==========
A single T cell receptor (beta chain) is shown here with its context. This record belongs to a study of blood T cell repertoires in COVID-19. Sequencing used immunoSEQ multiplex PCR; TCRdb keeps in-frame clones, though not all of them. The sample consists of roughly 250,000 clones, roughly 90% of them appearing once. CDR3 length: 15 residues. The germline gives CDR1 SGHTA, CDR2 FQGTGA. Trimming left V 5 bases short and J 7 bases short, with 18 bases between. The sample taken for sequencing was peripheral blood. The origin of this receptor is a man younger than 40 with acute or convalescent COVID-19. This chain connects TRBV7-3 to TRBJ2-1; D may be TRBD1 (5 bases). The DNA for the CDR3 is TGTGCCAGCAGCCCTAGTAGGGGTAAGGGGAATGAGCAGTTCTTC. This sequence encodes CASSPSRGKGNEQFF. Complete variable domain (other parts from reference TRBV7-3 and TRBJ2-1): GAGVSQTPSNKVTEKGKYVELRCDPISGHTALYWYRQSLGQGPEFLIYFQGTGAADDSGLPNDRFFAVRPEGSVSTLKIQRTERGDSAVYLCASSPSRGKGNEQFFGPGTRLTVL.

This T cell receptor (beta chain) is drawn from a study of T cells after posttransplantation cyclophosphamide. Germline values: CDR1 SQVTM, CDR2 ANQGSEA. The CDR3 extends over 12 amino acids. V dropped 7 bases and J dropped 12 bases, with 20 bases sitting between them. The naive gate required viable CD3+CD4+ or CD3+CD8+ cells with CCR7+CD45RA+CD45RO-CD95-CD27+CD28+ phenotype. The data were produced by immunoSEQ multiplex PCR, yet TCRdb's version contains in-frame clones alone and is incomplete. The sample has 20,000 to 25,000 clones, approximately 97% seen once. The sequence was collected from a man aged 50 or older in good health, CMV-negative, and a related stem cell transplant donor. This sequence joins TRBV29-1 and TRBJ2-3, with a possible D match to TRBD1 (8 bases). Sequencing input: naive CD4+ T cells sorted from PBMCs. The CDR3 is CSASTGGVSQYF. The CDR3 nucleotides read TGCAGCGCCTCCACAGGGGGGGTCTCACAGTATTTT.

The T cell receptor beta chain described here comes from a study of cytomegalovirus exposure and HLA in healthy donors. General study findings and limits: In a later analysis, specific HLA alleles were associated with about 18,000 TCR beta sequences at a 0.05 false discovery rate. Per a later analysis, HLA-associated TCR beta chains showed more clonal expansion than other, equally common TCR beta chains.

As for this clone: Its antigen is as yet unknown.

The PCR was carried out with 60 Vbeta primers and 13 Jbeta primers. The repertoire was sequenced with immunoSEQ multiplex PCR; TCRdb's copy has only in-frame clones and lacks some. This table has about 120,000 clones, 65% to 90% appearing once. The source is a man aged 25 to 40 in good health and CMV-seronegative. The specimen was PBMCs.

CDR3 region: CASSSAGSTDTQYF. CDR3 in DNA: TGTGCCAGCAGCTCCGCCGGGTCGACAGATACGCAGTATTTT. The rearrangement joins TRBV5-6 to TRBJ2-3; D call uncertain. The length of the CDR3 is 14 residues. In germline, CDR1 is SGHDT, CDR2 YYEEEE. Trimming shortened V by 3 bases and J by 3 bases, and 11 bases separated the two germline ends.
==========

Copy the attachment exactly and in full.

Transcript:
A single T cell receptor (beta chain) is shown here with its context. This record belongs to a study of blood T cell repertoires in COVID-19. Sequencing used immunoSEQ multiplex PCR; TCRdb keeps in-frame clones, though not all of them. The sample consists of roughly 250,000 clones, roughly 90% of them appearing once. CDR3 length: 15 residues. The germline gives CDR1 SGHTA, CDR2 FQGTGA. Trimming left V 5 bases short and J 7 bases short, with 18 bases between. The sample taken for sequencing was peripheral blood. The origin of this receptor is a man younger than 40 with acute or convalescent COVID-19. This chain connects TRBV7-3 to TRBJ2-1; D may be TRBD1 (5 bases). The DNA for the CDR3 is TGTGCCAGCAGCCCTAGTAGGGGTAAGGGGAATGAGCAGTTCTTC. This sequence encodes CASSPSRGKGNEQFF. Complete variable domain (other parts from reference TRBV7-3 and TRBJ2-1): GAGVSQTPSNKVTEKGKYVELRCDPISGHTALYWYRQSLGQGPEFLIYFQGTGAADDSGLPNDRFFAVRPEGSVSTLKIQRTERGDSAVYLCASSPSRGKGNEQFFGPGTRLTVL.

This T cell receptor (beta chain) is drawn from a study of T cells after posttransplantation cyclophosphamide. Germline values: CDR1 SQVTM, CDR2 ANQGSEA. The CDR3 extends over 12 amino acids. V dropped 7 bases and J dropped 12 bases, with 20 bases sitting between them. The naive gate required viable CD3+CD4+ or CD3+CD8+ cells with CCR7+CD45RA+CD45RO-CD95-CD27+CD28+ phenotype. The data were produced by immunoSEQ multiplex PCR, yet TCRdb's version contains in-frame clones alone and is incomplete. The sample has 20,000 to 25,000 clones, approximately 97% seen once. The sequence was collected from a man aged 50 or older in good health, CMV-negative, and a related stem cell transplant donor. This sequence joins TRBV29-1 and TRBJ2-3, with a possible D match to TRBD1 (8 bases). Sequencing input: naive CD4+ T cells sorted from PBMCs. The CDR3 is CSASTGGVSQYF. The CDR3 nucleotides read TGCAGCGCCTCCACAGGGGGGGTCTCACAGTATTTT.

The T cell receptor beta chain described here comes from a study of cytomegalovirus exposure and HLA in healthy donors. General study findings and limits: In a later analysis, specific HLA alleles were associated with about 18,000 TCR beta sequences at a 0.05 false discovery rate. Per a later analysis, HLA-associated TCR beta chains showed more clonal expansion than other, equally common TCR beta chains.

As for this clone: Its antigen is as yet unknown.

The PCR was carried out with 60 Vbeta primers and 13 Jbeta primers. The repertoire was sequenced with immunoSEQ multiplex PCR; TCRdb's copy has only in-frame clones and lacks some. This table has about 120,000 clones, 65% to 90% appearing once. The source is a man aged 25 to 40 in good health and CMV-seronegative. The specimen was PBMCs.

CDR3 region: CASSSAGSTDTQYF. CDR3 in DNA: TGTGCCAGCAGCTCCGCCGGGTCGACAGATACGCAGTATTTT. The rearrangement joins TRBV5-6 to TRBJ2-3; D call uncertain. The length of the CDR3 is 14 residues. In germline, CDR1 is SGHDT, CDR2 YYEEEE. Trimming shortened V by 3 bases and J by 3 bases, and 11 bases separated the two germline ends.